Brandon CallenderThis spring, the sixth Philip Brett LGBT Studies Fellow was chosen from a field of 21 graduate student applicants from a wide range of disciplines. Brandon Callender, a doctoral candidate in English, received the highest accolades of this year’s faculty selection committee and an award of $4,000.

Brandon grew up in a West Indian family on Long Island, New York. After earning a B.A. in English from CUNY Hunter’s College, where he explored black gay anthologies, faculty mentors pointed him toward Berkeley for graduate studies. Here, Brandon says he found “the intellectual culture… at once so much more relaxed and yet, in everything, so precise… allowed me to engage my work and my life in unimagined ways.”

Brandon’s early graduate research exposed him to debates in queer and literary history and the imperative to “always historicize” the objects of study. His dissertation topic, “History and its Kind: A Sense of the Other in Black Queer Literature,” emerged from the tension between embracing and interrogating constructions of queer ancestry and interpretations of a black gay lineage of writers.

In support of Brandon’s application for the Brett Fellowship, Associate Professor of English Nadia Ellis wrote: “Taking in the history of queer studies and recent challenges to the field, particularly from critical race theory and queer of color scholarship, Brandon asks a fundamental question about literary history, epistemology, and practices of reading: namely, ‘What, in the end, will be the future of the black queer past?’ …The rigor of his inquisition, the spread and depth of the critical lexicon that enable his questions, and the freshness and brilliance of his readings of these writers make this project one of the very most exciting I’ve had a chance to be involved in.”

“Apart from his truly exemplary academic work,” she continued, “he is also a peer and colleague of the first order: warm, generous, open and kind. He creates community with authenticity and makes academic spaces more generative, lively, and engaged wherever he finds them.” Brandon has helped facilitate the Queer of Color Working Group and hopes to resume doing so next fall. He notes: “Through queer social events, working groups, and conferences on campus, I have found a wonderfully eclectic community that now extends within and beyond the academy, and which has become, for me, a space of great refuge and replenishment.”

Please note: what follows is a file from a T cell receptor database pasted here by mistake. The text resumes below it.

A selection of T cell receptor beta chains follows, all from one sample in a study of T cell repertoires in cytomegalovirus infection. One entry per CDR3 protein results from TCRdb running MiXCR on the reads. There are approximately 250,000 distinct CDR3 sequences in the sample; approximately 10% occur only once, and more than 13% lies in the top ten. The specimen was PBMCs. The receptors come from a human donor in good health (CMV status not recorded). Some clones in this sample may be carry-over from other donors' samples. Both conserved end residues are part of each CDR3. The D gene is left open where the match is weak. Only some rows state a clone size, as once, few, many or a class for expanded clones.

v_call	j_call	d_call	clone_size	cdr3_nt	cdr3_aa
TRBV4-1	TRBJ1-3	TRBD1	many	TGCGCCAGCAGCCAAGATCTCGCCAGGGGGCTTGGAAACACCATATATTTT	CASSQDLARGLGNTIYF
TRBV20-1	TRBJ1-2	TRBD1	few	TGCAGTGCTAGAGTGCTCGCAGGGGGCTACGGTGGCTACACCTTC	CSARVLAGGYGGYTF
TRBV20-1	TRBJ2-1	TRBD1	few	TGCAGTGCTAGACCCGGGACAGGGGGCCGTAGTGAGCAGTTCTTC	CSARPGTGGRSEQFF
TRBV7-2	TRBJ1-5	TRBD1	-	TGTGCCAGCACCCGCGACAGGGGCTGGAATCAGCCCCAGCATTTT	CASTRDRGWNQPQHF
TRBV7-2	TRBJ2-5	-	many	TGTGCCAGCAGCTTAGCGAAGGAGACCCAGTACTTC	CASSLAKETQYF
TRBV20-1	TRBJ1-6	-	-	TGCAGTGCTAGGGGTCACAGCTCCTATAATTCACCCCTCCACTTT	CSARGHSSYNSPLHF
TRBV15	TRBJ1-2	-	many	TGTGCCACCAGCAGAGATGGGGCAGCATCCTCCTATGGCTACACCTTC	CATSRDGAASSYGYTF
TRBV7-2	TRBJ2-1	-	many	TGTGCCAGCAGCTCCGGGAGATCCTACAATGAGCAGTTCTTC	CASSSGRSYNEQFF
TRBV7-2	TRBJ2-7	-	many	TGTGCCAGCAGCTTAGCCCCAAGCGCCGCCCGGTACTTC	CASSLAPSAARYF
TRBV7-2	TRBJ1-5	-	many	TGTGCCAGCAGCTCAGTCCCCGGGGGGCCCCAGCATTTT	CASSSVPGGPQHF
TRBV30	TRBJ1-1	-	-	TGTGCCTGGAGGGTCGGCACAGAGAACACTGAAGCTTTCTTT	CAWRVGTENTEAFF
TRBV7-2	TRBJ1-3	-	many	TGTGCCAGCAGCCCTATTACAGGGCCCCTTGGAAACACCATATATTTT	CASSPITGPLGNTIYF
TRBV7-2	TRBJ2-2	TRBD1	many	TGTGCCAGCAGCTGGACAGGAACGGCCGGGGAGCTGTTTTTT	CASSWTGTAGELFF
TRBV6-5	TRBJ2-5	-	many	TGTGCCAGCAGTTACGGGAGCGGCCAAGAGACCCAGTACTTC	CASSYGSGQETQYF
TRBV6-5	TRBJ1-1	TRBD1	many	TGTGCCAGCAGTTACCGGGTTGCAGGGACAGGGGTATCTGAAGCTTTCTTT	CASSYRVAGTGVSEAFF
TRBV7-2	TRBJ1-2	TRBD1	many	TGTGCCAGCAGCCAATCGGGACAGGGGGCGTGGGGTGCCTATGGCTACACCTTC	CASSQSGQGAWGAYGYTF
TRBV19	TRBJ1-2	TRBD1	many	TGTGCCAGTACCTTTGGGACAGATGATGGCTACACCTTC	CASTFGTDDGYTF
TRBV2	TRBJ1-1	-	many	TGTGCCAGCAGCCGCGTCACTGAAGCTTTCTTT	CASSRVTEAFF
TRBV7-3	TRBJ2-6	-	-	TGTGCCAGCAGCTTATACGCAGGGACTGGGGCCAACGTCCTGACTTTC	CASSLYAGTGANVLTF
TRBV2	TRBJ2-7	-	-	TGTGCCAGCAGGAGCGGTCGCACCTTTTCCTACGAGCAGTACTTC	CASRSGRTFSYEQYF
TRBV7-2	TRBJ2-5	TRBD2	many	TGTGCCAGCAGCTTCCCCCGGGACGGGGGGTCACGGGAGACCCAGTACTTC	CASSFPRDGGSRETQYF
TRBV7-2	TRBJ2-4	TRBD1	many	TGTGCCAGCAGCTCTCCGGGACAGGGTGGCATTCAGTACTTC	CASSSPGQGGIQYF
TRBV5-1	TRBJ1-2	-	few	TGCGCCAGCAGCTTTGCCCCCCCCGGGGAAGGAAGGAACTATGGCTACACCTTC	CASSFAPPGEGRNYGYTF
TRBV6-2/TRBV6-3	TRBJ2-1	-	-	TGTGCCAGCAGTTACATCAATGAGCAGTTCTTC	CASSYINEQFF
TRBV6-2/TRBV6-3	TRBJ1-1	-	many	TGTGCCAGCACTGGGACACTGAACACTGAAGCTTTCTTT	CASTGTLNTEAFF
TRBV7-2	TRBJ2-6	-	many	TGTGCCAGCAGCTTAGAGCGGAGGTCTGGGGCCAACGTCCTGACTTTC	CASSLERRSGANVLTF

As for future plans, Brandon aims to join the professoriate, possibly returning full circle to CUNY, and hopes to “return to my creative life in fiction writing, a lifelong joy which I endlessly put off each month.”

Asked for advice for other graduate students, Brandon replies: “I’m not too confident to give advice in the abstract, so I’ll share instead what I try to practice in my life each day. In all my strivings, I try to spot the momentum in what at first seems to be only the familiar feeling of stiff joints and vanished hours — the feeling of another day that’s come and passed in exactly the same way. Instead, I hope to retain the sense of the world as an endless happening, which we must wholly recommit ourselves to each day. I have to believe in the self that is being remade, even when I cannot see it in myself or in my work. For support, I often look to a well-loved poem by Lucille Clifton, ‘Turning,’ which helps me announce — over and over — that timely and transformative arrival back into the world each day as a teacher, a thinker, and as a fellow traveler.”


About the Philip Brett LGBT Studies Fellowship

Established in 2009 as a grassroots initiative by campus faculty, staff, students, and friends, the Philip Brett LGBT Studies Fellowship is Berkeley’s only endowed fund to support graduate students in LGBT-related research in any field. It honors the memory of Philip Brett, an eminent music scholar, now considered a pioneer of queer musicology, who taught at Berkeley from 1966 to 1991. 

Each year, a multi-disciplinary faculty committee selects the Brett Fellow from student applicants from a diverse range of academic programs. Application deadlines are in March each year.  

Faculty interested in serving on the selection committee are invited to contact Professor Emeritus Davitt Moroney. For previous Brett Fellows, see the Graduate Division website and the Berkeley NewsCenter

Support the Philip Brett LGBT Studies Fund.


Categories: Honors and Awards, May 2017
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About Sharon Page-Medrich

Sharon Page-Medrich has assisted the Deans of the Graduate Division since 2001. Her professional passions include writing and editing. She has been active in several campus-wide community-building organizations.